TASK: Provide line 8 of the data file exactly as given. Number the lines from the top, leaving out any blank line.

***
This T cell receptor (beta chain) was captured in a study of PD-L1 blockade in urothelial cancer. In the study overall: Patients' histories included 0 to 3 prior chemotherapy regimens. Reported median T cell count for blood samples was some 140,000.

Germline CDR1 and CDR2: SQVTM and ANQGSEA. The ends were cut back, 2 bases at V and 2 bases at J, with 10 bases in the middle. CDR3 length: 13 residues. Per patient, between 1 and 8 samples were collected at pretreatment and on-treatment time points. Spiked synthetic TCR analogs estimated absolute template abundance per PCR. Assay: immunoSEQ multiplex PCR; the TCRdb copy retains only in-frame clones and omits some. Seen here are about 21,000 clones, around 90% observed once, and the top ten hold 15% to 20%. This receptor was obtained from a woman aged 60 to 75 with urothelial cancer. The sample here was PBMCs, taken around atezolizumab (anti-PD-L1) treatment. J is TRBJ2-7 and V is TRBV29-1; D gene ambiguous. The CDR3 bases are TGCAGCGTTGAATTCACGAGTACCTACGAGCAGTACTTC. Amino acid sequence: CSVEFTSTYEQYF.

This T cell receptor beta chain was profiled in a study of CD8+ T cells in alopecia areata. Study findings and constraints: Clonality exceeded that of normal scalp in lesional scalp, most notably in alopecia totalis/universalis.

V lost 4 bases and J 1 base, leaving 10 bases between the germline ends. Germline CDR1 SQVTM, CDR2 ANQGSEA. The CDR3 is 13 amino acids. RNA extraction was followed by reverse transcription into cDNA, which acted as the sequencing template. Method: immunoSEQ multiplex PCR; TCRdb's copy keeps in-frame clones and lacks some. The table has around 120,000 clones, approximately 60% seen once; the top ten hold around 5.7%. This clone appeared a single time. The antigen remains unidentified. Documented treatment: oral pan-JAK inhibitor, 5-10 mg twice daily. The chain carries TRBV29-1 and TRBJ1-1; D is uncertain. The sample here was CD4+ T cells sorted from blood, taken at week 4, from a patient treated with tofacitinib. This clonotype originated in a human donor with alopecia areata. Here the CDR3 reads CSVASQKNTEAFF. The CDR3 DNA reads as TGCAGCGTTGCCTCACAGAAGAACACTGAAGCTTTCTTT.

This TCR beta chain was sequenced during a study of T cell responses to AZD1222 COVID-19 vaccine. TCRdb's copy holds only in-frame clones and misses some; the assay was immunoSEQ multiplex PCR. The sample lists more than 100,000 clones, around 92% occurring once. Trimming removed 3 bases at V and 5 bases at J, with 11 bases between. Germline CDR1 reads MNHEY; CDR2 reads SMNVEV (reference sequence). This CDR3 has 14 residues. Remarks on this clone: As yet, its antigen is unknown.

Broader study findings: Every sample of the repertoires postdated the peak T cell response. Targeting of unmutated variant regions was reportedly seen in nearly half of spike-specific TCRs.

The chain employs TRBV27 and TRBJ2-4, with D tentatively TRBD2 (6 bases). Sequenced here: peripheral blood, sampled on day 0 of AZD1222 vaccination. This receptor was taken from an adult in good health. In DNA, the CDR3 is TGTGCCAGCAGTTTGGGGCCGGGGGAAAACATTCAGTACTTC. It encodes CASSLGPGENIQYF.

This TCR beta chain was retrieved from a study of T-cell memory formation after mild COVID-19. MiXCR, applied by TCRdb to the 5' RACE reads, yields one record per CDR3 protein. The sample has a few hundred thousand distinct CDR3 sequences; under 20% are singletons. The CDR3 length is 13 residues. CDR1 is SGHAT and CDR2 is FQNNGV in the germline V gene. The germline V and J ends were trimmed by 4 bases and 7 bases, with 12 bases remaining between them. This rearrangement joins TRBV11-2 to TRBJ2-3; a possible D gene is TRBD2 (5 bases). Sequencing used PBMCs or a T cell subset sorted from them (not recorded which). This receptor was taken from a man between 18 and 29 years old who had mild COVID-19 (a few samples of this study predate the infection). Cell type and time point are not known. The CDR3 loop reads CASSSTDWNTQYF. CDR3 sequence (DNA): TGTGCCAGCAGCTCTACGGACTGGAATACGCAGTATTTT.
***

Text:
This TCR beta chain was retrieved from a study of T-cell memory formation after mild COVID-19. MiXCR, applied by TCRdb to the 5' RACE reads, yields one record per CDR3 protein. The sample has a few hundred thousand distinct CDR3 sequences; under 20% are singletons. The CDR3 length is 13 residues. CDR1 is SGHAT and CDR2 is FQNNGV in the germline V gene. The germline V and J ends were trimmed by 4 bases and 7 bases, with 12 bases remaining between them. This rearrangement joins TRBV11-2 to TRBJ2-3; a possible D gene is TRBD2 (5 bases). Sequencing used PBMCs or a T cell subset sorted from them (not recorded which). This receptor was taken from a man between 18 and 29 years old who had mild COVID-19 (a few samples of this study predate the infection). Cell type and time point are not known. The CDR3 loop reads CASSSTDWNTQYF. CDR3 sequence (DNA): TGTGCCAGCAGCTCTACGGACTGGAATACGCAGTATTTT.